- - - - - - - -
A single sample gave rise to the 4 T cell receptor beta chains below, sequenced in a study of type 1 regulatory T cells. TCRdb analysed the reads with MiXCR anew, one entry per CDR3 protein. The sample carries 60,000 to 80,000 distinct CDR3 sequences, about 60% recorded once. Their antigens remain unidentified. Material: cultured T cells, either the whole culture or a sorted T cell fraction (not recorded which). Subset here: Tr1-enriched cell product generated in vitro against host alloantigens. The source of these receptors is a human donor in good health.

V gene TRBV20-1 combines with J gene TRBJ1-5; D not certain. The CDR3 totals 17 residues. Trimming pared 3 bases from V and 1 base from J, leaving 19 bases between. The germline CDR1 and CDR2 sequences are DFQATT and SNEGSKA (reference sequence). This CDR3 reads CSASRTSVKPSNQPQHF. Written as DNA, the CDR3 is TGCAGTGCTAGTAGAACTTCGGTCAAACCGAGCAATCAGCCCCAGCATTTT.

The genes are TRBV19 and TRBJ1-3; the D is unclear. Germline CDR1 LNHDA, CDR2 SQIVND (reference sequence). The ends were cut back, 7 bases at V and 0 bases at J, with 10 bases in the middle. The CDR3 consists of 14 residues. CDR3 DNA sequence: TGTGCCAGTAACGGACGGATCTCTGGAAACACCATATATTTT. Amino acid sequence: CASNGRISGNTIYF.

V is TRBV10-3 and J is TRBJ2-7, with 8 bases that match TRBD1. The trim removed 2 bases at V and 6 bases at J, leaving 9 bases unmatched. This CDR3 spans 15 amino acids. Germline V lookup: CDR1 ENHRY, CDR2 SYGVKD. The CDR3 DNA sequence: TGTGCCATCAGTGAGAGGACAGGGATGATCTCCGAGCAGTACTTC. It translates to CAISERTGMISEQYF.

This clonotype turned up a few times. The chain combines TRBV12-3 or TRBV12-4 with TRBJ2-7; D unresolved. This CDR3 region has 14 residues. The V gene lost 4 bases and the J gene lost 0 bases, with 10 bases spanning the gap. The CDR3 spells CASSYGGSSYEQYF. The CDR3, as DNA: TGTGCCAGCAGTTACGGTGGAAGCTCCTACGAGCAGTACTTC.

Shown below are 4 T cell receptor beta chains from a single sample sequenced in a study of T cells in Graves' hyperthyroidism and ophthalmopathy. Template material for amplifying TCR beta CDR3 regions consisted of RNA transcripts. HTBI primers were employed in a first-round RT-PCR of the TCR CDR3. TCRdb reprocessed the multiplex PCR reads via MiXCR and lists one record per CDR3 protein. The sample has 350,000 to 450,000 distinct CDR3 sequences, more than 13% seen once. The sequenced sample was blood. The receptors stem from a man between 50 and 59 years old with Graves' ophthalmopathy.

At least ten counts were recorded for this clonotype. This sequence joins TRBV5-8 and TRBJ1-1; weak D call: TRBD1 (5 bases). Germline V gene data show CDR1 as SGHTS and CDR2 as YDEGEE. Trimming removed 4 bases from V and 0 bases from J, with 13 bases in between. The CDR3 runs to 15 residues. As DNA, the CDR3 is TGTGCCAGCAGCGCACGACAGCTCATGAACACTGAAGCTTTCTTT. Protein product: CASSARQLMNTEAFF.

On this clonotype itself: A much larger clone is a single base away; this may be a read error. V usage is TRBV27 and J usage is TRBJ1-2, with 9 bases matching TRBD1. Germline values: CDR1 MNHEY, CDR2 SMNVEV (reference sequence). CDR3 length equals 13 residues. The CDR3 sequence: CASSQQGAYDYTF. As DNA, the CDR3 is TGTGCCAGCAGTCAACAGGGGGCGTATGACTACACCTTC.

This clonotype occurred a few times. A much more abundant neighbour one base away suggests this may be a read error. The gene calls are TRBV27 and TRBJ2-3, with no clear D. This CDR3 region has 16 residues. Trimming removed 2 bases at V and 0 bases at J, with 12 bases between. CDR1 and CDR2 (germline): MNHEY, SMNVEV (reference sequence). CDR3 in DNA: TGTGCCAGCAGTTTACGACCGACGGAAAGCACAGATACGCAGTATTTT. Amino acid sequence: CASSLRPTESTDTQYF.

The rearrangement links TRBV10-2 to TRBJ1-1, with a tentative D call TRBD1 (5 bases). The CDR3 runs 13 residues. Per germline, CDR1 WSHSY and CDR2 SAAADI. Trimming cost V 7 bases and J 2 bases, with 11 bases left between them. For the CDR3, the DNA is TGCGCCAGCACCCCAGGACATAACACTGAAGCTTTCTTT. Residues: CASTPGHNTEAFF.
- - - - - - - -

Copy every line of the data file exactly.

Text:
A single sample gave rise to the 4 T cell receptor beta chains below, sequenced in a study of type 1 regulatory T cells. TCRdb analysed the reads with MiXCR anew, one entry per CDR3 protein. The sample carries 60,000 to 80,000 distinct CDR3 sequences, about 60% recorded once. Their antigens remain unidentified. Material: cultured T cells, either the whole culture or a sorted T cell fraction (not recorded which). Subset here: Tr1-enriched cell product generated in vitro against host alloantigens. The source of these receptors is a human donor in good health.

V gene TRBV20-1 combines with J gene TRBJ1-5; D not certain. The CDR3 totals 17 residues. Trimming pared 3 bases from V and 1 base from J, leaving 19 bases between. The germline CDR1 and CDR2 sequences are DFQATT and SNEGSKA (reference sequence). This CDR3 reads CSASRTSVKPSNQPQHF. Written as DNA, the CDR3 is TGCAGTGCTAGTAGAACTTCGGTCAAACCGAGCAATCAGCCCCAGCATTTT.

The genes are TRBV19 and TRBJ1-3; the D is unclear. Germline CDR1 LNHDA, CDR2 SQIVND (reference sequence). The ends were cut back, 7 bases at V and 0 bases at J, with 10 bases in the middle. The CDR3 consists of 14 residues. CDR3 DNA sequence: TGTGCCAGTAACGGACGGATCTCTGGAAACACCATATATTTT. Amino acid sequence: CASNGRISGNTIYF.

V is TRBV10-3 and J is TRBJ2-7, with 8 bases that match TRBD1. The trim removed 2 bases at V and 6 bases at J, leaving 9 bases unmatched. This CDR3 spans 15 amino acids. Germline V lookup: CDR1 ENHRY, CDR2 SYGVKD. The CDR3 DNA sequence: TGTGCCATCAGTGAGAGGACAGGGATGATCTCCGAGCAGTACTTC. It translates to CAISERTGMISEQYF.

This clonotype turned up a few times. The chain combines TRBV12-3 or TRBV12-4 with TRBJ2-7; D unresolved. This CDR3 region has 14 residues. The V gene lost 4 bases and the J gene lost 0 bases, with 10 bases spanning the gap. The CDR3 spells CASSYGGSSYEQYF. The CDR3, as DNA: TGTGCCAGCAGTTACGGTGGAAGCTCCTACGAGCAGTACTTC.

Shown below are 4 T cell receptor beta chains from a single sample sequenced in a study of T cells in Graves' hyperthyroidism and ophthalmopathy. Template material for amplifying TCR beta CDR3 regions consisted of RNA transcripts. HTBI primers were employed in a first-round RT-PCR of the TCR CDR3. TCRdb reprocessed the multiplex PCR reads via MiXCR and lists one record per CDR3 protein. The sample has 350,000 to 450,000 distinct CDR3 sequences, more than 13% seen once. The sequenced sample was blood. The receptors stem from a man between 50 and 59 years old with Graves' ophthalmopathy.

At least ten counts were recorded for this clonotype. This sequence joins TRBV5-8 and TRBJ1-1; weak D call: TRBD1 (5 bases). Germline V gene data show CDR1 as SGHTS and CDR2 as YDEGEE. Trimming removed 4 bases from V and 0 bases from J, with 13 bases in between. The CDR3 runs to 15 residues. As DNA, the CDR3 is TGTGCCAGCAGCGCACGACAGCTCATGAACACTGAAGCTTTCTTT. Protein product: CASSARQLMNTEAFF.

On this clonotype itself: A much larger clone is a single base away; this may be a read error. V usage is TRBV27 and J usage is TRBJ1-2, with 9 bases matching TRBD1. Germline values: CDR1 MNHEY, CDR2 SMNVEV (reference sequence). CDR3 length equals 13 residues. The CDR3 sequence: CASSQQGAYDYTF. As DNA, the CDR3 is TGTGCCAGCAGTCAACAGGGGGCGTATGACTACACCTTC.

This clonotype occurred a few times. A much more abundant neighbour one base away suggests this may be a read error. The gene calls are TRBV27 and TRBJ2-3, with no clear D. This CDR3 region has 16 residues. Trimming removed 2 bases at V and 0 bases at J, with 12 bases between. CDR1 and CDR2 (germline): MNHEY, SMNVEV (reference sequence). CDR3 in DNA: TGTGCCAGCAGTTTACGACCGACGGAAAGCACAGATACGCAGTATTTT. Amino acid sequence: CASSLRPTESTDTQYF.

The rearrangement links TRBV10-2 to TRBJ1-1, with a tentative D call TRBD1 (5 bases). The CDR3 runs 13 residues. Per germline, CDR1 WSHSY and CDR2 SAAADI. Trimming cost V 7 bases and J 2 bases, with 11 bases left between them. For the CDR3, the DNA is TGCGCCAGCACCCCAGGACATAACACTGAAGCTTTCTTT. Residues: CASTPGHNTEAFF.